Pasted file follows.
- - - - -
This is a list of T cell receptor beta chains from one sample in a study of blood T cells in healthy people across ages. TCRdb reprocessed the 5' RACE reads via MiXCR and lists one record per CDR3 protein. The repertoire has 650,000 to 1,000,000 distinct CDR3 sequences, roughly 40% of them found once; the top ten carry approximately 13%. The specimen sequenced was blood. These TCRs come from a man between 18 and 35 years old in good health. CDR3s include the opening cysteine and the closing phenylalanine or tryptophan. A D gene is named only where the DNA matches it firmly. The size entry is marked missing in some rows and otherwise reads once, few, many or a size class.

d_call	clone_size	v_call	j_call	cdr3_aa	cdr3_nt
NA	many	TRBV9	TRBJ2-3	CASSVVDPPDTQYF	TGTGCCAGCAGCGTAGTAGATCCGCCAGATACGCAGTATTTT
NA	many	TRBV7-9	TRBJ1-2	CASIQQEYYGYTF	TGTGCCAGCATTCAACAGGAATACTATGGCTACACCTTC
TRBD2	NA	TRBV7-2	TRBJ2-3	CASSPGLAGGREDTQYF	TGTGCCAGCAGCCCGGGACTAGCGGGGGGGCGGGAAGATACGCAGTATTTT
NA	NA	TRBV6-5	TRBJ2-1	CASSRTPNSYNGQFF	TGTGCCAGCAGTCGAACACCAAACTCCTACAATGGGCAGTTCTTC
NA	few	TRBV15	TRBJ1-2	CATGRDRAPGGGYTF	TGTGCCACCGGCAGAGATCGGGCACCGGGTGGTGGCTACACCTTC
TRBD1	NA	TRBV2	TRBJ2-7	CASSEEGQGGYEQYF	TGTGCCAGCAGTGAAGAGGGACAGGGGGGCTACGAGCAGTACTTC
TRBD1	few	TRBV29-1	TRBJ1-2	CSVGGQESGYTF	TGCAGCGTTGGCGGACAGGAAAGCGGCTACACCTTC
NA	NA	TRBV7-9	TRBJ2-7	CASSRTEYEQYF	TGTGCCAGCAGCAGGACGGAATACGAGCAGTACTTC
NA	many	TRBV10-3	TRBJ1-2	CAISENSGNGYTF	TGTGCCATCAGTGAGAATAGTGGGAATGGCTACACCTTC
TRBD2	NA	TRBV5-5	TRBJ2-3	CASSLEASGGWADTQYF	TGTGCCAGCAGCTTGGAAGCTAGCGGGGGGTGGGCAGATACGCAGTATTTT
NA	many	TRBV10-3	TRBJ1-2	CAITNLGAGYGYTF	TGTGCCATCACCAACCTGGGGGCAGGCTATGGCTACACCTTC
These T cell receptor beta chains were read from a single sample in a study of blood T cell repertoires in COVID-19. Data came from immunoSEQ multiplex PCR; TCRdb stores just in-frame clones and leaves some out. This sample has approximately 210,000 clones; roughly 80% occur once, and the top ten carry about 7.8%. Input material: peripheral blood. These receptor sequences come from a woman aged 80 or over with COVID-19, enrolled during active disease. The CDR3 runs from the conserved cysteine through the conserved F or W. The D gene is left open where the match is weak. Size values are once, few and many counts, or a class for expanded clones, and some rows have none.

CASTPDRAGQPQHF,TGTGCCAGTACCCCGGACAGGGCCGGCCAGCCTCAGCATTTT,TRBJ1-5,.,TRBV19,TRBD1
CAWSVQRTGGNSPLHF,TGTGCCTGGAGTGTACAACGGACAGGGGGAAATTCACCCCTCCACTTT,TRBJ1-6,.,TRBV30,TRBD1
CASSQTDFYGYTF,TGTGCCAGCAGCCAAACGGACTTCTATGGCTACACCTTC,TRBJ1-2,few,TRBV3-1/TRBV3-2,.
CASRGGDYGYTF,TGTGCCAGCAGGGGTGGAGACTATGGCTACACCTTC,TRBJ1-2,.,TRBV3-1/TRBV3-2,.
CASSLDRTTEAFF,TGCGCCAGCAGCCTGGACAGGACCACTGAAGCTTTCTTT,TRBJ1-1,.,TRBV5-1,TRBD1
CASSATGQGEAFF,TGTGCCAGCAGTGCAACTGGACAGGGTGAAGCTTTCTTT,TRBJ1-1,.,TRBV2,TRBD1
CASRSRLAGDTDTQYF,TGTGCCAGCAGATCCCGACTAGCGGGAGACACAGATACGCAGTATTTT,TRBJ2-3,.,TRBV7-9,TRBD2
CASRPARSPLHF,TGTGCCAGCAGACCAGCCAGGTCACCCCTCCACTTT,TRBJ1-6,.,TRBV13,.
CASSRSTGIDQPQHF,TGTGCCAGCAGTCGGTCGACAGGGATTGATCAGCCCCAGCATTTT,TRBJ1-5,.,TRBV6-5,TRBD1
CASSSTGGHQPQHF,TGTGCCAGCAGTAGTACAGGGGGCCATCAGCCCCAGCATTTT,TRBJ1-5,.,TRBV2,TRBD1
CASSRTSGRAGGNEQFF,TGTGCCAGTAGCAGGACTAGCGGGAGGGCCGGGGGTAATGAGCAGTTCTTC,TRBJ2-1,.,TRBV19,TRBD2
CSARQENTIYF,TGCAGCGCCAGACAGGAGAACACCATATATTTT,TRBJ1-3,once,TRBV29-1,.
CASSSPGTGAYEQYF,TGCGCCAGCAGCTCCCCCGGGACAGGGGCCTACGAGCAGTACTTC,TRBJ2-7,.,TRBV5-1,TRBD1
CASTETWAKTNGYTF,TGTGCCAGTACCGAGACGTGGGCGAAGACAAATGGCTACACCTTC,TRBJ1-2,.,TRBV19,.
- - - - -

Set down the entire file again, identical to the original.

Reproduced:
This is a list of T cell receptor beta chains from one sample in a study of blood T cells in healthy people across ages. TCRdb reprocessed the 5' RACE reads via MiXCR and lists one record per CDR3 protein. The repertoire has 650,000 to 1,000,000 distinct CDR3 sequences, roughly 40% of them found once; the top ten carry approximately 13%. The specimen sequenced was blood. These TCRs come from a man between 18 and 35 years old in good health. CDR3s include the opening cysteine and the closing phenylalanine or tryptophan. A D gene is named only where the DNA matches it firmly. The size entry is marked missing in some rows and otherwise reads once, few, many or a size class.

d_call	clone_size	v_call	j_call	cdr3_aa	cdr3_nt
NA	many	TRBV9	TRBJ2-3	CASSVVDPPDTQYF	TGTGCCAGCAGCGTAGTAGATCCGCCAGATACGCAGTATTTT
NA	many	TRBV7-9	TRBJ1-2	CASIQQEYYGYTF	TGTGCCAGCATTCAACAGGAATACTATGGCTACACCTTC
TRBD2	NA	TRBV7-2	TRBJ2-3	CASSPGLAGGREDTQYF	TGTGCCAGCAGCCCGGGACTAGCGGGGGGGCGGGAAGATACGCAGTATTTT
NA	NA	TRBV6-5	TRBJ2-1	CASSRTPNSYNGQFF	TGTGCCAGCAGTCGAACACCAAACTCCTACAATGGGCAGTTCTTC
NA	few	TRBV15	TRBJ1-2	CATGRDRAPGGGYTF	TGTGCCACCGGCAGAGATCGGGCACCGGGTGGTGGCTACACCTTC
TRBD1	NA	TRBV2	TRBJ2-7	CASSEEGQGGYEQYF	TGTGCCAGCAGTGAAGAGGGACAGGGGGGCTACGAGCAGTACTTC
TRBD1	few	TRBV29-1	TRBJ1-2	CSVGGQESGYTF	TGCAGCGTTGGCGGACAGGAAAGCGGCTACACCTTC
NA	NA	TRBV7-9	TRBJ2-7	CASSRTEYEQYF	TGTGCCAGCAGCAGGACGGAATACGAGCAGTACTTC
NA	many	TRBV10-3	TRBJ1-2	CAISENSGNGYTF	TGTGCCATCAGTGAGAATAGTGGGAATGGCTACACCTTC
TRBD2	NA	TRBV5-5	TRBJ2-3	CASSLEASGGWADTQYF	TGTGCCAGCAGCTTGGAAGCTAGCGGGGGGTGGGCAGATACGCAGTATTTT
NA	many	TRBV10-3	TRBJ1-2	CAITNLGAGYGYTF	TGTGCCATCACCAACCTGGGGGCAGGCTATGGCTACACCTTC
These T cell receptor beta chains were read from a single sample in a study of blood T cell repertoires in COVID-19. Data came from immunoSEQ multiplex PCR; TCRdb stores just in-frame clones and leaves some out. This sample has approximately 210,000 clones; roughly 80% occur once, and the top ten carry about 7.8%. Input material: peripheral blood. These receptor sequences come from a woman aged 80 or over with COVID-19, enrolled during active disease. The CDR3 runs from the conserved cysteine through the conserved F or W. The D gene is left open where the match is weak. Size values are once, few and many counts, or a class for expanded clones, and some rows have none.

CASTPDRAGQPQHF,TGTGCCAGTACCCCGGACAGGGCCGGCCAGCCTCAGCATTTT,TRBJ1-5,.,TRBV19,TRBD1
CAWSVQRTGGNSPLHF,TGTGCCTGGAGTGTACAACGGACAGGGGGAAATTCACCCCTCCACTTT,TRBJ1-6,.,TRBV30,TRBD1
CASSQTDFYGYTF,TGTGCCAGCAGCCAAACGGACTTCTATGGCTACACCTTC,TRBJ1-2,few,TRBV3-1/TRBV3-2,.
CASRGGDYGYTF,TGTGCCAGCAGGGGTGGAGACTATGGCTACACCTTC,TRBJ1-2,.,TRBV3-1/TRBV3-2,.
CASSLDRTTEAFF,TGCGCCAGCAGCCTGGACAGGACCACTGAAGCTTTCTTT,TRBJ1-1,.,TRBV5-1,TRBD1
CASSATGQGEAFF,TGTGCCAGCAGTGCAACTGGACAGGGTGAAGCTTTCTTT,TRBJ1-1,.,TRBV2,TRBD1
CASRSRLAGDTDTQYF,TGTGCCAGCAGATCCCGACTAGCGGGAGACACAGATACGCAGTATTTT,TRBJ2-3,.,TRBV7-9,TRBD2
CASRPARSPLHF,TGTGCCAGCAGACCAGCCAGGTCACCCCTCCACTTT,TRBJ1-6,.,TRBV13,.
CASSRSTGIDQPQHF,TGTGCCAGCAGTCGGTCGACAGGGATTGATCAGCCCCAGCATTTT,TRBJ1-5,.,TRBV6-5,TRBD1
CASSSTGGHQPQHF,TGTGCCAGCAGTAGTACAGGGGGCCATCAGCCCCAGCATTTT,TRBJ1-5,.,TRBV2,TRBD1
CASSRTSGRAGGNEQFF,TGTGCCAGTAGCAGGACTAGCGGGAGGGCCGGGGGTAATGAGCAGTTCTTC,TRBJ2-1,.,TRBV19,TRBD2
CSARQENTIYF,TGCAGCGCCAGACAGGAGAACACCATATATTTT,TRBJ1-3,once,TRBV29-1,.
CASSSPGTGAYEQYF,TGCGCCAGCAGCTCCCCCGGGACAGGGGCCTACGAGCAGTACTTC,TRBJ2-7,.,TRBV5-1,TRBD1
CASTETWAKTNGYTF,TGTGCCAGTACCGAGACGTGGGCGAAGACAAATGGCTACACCTTC,TRBJ1-2,.,TRBV19,.